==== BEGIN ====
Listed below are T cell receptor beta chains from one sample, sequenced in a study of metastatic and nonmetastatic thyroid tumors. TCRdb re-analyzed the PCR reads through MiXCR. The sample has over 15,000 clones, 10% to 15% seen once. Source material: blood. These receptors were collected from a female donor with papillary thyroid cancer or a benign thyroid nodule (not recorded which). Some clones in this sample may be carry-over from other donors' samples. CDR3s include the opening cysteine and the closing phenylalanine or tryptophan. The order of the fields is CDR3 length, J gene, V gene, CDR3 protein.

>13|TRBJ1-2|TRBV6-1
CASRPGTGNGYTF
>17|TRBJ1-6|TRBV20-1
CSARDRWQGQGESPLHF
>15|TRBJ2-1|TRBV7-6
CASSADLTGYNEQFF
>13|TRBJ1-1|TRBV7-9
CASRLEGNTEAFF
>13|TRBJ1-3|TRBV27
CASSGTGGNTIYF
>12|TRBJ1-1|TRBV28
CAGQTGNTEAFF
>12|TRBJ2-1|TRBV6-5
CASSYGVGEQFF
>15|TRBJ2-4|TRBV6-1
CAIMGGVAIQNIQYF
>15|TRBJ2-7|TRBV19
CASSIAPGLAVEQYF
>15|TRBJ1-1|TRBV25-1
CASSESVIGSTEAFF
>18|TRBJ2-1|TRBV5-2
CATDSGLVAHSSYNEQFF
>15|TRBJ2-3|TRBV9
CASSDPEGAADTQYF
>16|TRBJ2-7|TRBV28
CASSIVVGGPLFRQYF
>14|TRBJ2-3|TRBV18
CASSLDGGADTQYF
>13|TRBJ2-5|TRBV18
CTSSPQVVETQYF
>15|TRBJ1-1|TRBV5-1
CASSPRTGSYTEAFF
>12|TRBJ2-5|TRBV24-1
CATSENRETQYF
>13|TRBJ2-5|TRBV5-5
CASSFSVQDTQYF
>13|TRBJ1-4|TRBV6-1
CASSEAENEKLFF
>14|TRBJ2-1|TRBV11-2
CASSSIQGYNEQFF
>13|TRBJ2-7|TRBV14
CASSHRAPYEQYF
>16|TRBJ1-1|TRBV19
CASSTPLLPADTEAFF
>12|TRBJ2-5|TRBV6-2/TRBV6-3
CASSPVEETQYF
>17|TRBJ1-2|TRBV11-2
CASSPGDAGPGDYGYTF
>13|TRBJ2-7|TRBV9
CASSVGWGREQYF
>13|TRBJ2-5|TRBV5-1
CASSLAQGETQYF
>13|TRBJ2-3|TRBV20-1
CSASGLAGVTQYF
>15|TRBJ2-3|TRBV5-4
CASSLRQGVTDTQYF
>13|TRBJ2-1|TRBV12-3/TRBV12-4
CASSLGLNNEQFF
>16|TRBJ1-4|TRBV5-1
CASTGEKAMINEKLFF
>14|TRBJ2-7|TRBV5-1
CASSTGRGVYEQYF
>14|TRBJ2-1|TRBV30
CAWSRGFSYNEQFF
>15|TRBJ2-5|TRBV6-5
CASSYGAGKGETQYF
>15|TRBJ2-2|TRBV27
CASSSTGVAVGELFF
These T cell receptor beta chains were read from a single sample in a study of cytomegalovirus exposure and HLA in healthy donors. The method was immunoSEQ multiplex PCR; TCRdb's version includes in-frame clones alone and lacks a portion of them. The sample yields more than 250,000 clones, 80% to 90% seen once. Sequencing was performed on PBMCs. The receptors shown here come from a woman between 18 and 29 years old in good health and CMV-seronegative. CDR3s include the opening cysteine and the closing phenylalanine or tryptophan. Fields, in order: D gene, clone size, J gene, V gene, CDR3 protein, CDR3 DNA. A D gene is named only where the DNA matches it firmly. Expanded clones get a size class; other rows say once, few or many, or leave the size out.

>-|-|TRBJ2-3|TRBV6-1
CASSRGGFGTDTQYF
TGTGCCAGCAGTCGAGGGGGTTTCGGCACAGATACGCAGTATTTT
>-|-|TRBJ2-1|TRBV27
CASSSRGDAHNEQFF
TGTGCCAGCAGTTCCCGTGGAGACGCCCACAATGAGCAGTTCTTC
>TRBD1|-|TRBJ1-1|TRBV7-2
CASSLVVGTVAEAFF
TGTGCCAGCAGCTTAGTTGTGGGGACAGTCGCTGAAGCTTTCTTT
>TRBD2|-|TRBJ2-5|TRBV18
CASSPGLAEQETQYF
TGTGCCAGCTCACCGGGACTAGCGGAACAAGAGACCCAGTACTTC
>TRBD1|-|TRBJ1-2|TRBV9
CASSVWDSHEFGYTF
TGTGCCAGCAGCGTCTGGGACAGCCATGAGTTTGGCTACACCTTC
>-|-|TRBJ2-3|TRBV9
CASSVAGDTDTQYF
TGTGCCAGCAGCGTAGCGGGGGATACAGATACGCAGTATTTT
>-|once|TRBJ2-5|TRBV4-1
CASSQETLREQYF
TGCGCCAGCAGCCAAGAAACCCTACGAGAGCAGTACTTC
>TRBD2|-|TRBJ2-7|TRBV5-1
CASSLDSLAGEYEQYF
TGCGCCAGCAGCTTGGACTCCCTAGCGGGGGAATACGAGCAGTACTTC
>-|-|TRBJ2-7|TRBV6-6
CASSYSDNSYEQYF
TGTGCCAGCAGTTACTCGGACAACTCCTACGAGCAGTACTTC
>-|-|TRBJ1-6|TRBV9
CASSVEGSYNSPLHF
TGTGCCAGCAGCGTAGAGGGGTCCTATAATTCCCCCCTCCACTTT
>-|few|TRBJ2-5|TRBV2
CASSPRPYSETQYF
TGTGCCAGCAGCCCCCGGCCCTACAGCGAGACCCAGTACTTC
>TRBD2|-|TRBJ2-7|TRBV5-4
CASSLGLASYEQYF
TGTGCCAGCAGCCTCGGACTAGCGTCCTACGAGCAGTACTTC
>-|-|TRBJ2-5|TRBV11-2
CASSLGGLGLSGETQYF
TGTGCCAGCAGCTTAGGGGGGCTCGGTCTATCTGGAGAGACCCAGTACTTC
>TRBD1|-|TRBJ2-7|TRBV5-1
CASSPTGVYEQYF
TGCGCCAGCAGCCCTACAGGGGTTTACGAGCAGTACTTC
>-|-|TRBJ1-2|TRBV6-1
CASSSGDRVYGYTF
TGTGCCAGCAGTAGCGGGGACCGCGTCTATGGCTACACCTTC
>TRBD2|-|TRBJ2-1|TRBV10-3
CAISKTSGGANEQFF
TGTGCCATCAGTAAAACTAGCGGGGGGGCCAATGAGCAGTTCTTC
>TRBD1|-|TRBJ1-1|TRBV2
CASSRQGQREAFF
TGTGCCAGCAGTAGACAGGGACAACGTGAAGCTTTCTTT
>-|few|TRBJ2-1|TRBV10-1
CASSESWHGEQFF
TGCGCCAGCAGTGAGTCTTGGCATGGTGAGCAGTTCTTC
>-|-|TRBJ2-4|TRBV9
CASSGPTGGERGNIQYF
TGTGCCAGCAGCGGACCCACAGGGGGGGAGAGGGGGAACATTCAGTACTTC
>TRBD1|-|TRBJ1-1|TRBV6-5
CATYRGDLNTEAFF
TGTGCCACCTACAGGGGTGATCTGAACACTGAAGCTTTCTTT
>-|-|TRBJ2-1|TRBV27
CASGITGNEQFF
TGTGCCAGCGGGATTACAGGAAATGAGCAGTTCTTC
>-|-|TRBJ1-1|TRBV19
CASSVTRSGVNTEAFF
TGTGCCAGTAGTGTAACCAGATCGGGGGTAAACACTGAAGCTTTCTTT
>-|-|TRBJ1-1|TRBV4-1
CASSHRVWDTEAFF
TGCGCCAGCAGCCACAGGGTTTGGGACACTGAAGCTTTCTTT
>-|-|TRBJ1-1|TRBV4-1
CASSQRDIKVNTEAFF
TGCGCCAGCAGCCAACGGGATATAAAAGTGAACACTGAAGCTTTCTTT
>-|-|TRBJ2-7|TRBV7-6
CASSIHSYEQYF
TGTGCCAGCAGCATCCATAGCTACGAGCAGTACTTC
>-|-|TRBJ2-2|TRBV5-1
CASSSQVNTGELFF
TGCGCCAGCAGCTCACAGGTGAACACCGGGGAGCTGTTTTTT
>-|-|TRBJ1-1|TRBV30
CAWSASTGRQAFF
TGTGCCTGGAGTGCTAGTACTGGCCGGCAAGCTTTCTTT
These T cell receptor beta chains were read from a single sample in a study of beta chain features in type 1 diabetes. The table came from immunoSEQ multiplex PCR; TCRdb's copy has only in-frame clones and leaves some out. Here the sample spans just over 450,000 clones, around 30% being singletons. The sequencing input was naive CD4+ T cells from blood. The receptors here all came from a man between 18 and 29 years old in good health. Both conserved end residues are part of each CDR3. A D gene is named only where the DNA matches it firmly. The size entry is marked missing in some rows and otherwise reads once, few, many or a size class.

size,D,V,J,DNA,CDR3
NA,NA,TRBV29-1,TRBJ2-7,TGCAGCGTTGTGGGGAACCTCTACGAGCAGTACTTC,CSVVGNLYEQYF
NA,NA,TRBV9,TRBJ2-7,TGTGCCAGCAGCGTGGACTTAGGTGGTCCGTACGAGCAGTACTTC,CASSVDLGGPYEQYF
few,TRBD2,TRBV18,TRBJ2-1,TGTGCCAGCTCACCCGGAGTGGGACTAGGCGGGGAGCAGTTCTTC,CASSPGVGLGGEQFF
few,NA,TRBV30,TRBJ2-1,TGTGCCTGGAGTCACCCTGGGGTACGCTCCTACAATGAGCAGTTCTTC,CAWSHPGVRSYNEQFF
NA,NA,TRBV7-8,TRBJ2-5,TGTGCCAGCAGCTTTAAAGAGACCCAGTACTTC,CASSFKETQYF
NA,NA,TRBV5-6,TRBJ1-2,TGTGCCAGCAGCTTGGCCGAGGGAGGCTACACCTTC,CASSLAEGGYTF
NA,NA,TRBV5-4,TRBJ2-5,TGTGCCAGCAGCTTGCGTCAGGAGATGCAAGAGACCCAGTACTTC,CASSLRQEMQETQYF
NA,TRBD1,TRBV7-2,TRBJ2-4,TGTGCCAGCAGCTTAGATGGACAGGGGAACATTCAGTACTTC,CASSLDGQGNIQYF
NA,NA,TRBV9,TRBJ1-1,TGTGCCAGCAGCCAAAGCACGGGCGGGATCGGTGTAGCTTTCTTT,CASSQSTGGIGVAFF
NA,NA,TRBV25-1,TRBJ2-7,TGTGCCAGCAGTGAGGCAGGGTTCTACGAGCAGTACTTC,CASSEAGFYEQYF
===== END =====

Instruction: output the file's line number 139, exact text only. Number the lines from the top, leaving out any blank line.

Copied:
TGCGCCAGCAGCCACAGGGTTTGGGACACTGAAGCTTTCTTT